How to Optimize Your Day Through Habit and Routine

How to Optimize Your Day Through Habit and Routine

Here’s an interesting fact:

As of November 3rd, 2019 when you search the hashtag #successhabits in Instagram, you’ll get 202 000+ results.  And if you search the hashtag #successroutines on Instagram, you’ll get 500+ results. Hmmm … why do you think there’s such a large discrepancy? I mean, if you can form both habits and routines that lead you to success, why are more people concerned about #successhabits?

I just noticed I’m not even following #successroutines ! Buzz words are powerful!

If you watched this week’s YouTube video, then you already know some major differences between habits and routines.  And long story short, it turns out both habits and routines can be incredibly beneficial. But as it turns out, people gravitate toward using the word habit rather than the word routine.

Buzz Words For the Win

The word habit is intriguing.  It’s a concept that people aren’t educated on, so hearing the word is novel and exciting.  On the other hand, the word routine is pretty standard and boring; it’s used in casual conversations and people generally understand it’s meaning.  So if you’re a coach or you sell some sort of personal development product, it’s much more likely you’ll slap the word “habit” on your sales page or on your merchandise in order to generate more revenue.

The problem is, you’re misleading people.

Stop Conflating Terms

Listen, in order to maximize your time and become more efficient, you’ll want to start creating both good routines and good habits.  And once you do, your routines will cause you to become more mindful and intentional, and your habits will cause you to think less and do more.  That means, in order to optimize your day and maximize your output, you need to understand when you should create routines and when you should create habits.


Since routines are intentional activities and not automatic responses, they can be best used when implementing actions which are uncommon, short-term, or likely to change over the course of time.  Routines are like knowing what you want to do, then doing it.

For example, you might create a routine for when your family comes over for dinner this weekend. You’ll invite them over for 1 pm, serve appetizers and drinks, initiate conversation, set the dinner table, serve dinner, then serve coffee and dessert while everyone relaxes in the living room. It is likely everyone will be home by 9 pm. This order of operations is intentional; you set up those steps to make the night go smoothly and host a good party.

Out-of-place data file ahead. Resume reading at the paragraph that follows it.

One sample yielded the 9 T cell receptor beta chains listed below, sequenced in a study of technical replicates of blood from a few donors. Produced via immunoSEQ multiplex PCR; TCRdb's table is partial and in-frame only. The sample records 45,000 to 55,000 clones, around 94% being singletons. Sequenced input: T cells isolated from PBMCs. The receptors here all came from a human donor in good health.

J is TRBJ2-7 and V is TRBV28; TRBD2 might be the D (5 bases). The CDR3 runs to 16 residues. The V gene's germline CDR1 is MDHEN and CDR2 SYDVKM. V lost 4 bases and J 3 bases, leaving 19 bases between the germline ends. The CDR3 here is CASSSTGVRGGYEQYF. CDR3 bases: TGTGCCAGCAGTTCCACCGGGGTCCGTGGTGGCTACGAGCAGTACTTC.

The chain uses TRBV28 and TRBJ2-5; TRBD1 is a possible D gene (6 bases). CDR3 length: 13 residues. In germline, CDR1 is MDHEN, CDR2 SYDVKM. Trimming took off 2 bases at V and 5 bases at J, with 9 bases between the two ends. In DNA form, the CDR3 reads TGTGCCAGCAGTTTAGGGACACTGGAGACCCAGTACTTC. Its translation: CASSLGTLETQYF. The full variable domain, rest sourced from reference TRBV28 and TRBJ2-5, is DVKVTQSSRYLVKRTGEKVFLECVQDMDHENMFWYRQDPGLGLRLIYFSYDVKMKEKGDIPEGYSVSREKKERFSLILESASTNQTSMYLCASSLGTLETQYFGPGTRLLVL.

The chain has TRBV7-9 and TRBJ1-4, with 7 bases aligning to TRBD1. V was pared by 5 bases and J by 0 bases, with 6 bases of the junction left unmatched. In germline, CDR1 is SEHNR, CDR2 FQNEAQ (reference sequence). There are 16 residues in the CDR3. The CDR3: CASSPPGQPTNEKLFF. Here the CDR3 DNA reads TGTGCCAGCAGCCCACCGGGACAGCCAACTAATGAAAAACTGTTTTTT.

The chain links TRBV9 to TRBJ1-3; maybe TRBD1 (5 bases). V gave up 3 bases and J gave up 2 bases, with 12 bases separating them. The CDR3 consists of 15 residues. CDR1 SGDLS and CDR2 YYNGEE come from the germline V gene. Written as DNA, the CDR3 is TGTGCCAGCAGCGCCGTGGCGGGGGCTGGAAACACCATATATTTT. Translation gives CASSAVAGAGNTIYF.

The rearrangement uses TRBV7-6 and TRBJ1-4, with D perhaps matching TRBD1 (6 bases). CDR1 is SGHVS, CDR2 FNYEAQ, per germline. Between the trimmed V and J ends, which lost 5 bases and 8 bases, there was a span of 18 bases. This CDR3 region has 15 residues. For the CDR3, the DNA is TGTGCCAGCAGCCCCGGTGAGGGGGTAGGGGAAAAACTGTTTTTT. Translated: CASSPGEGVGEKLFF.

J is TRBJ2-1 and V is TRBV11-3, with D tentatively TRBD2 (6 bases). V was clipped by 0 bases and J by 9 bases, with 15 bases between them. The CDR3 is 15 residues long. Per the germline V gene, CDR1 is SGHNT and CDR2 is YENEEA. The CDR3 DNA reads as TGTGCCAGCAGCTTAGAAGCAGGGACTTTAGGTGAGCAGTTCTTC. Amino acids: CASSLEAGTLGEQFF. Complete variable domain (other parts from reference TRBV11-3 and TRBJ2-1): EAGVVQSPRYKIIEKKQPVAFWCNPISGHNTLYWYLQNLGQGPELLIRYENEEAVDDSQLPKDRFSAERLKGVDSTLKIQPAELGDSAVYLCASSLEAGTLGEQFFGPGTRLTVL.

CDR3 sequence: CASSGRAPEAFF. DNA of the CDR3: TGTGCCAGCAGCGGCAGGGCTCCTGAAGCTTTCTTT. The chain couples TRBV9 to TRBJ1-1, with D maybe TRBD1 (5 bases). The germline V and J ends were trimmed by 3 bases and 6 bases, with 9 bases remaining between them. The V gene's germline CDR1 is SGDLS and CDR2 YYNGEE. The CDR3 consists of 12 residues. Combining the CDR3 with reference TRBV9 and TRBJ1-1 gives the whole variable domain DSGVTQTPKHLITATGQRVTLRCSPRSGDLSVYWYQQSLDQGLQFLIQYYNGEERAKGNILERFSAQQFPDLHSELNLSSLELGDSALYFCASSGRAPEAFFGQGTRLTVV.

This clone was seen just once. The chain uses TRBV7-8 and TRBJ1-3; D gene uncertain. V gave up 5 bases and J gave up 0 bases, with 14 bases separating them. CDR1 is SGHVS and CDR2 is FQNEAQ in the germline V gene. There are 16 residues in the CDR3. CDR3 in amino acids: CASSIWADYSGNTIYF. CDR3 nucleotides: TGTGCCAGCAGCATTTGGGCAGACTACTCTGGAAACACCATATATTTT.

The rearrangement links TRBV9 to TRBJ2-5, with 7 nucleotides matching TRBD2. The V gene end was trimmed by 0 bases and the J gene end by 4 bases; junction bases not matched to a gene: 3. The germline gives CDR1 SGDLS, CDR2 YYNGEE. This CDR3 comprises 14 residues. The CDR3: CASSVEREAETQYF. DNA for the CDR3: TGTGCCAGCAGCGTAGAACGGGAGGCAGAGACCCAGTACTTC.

Since habits are mindless activities or short-cuts your brain uses to complete tasks, they are best used when implementing repetitive actions, actions that will continue over the long term, and actions likely to remain consistent. When you operate out of habit, it’s like doing x because you did y.  That’s also why the steps you take to complete a habit are micro, detailed, and specific – you always need a specific cue to signal you to engage in a specific routine, and you also need a specific reward to keep you inplementing that routine.

For example, when you are preparing dinner for your guests, you might be in a habit of immediately throwing-out vegetable scraps because you just cut-up a bunch of onions and carrots. And your reward to do that routine is that it keeps the kitchen clean as you continue preparing dinner.

Good habit of throwing out scraps immediately after chopping vegetables.
good habits…

And if you read my post from last week, you also know how to create a habit out of positive self talk. So when it comes to creating a habit in this area, you might tell yourself a positive thought like “I am learning,” because a negative thought like “I am stupid” entered your mind, all while knowing your reward is remaining happy and loving yourself.

So What Do You Want?

If you want certain activities to be convinient, especially those which are mundane, I recommend you make them a habit. You’ll expend less energy and optimize your actions.

And the good news is, any routine (good or bad) in your life can become a habit as long as you correctly fulfill all the parts of the habit formula:

Habit(f) = (cue+routine+reward)repetition

So make a list of activities in your life that can become habits. Then start creating cues, routines, and rewards for them so the habit can actually form.  And if you want a more in-depth lesson on how to do that, make sure you sign up for my free #YearOfYou course by clicking here.

Create habits that fit yourself lifestyle and as always Happy Monday!

[Like this post? Then be sure to share it with your family and friends online!]

*Disclaimer: I am not a medical or mental health professional. Any information and content on my website is not a substitute for professional health advice.


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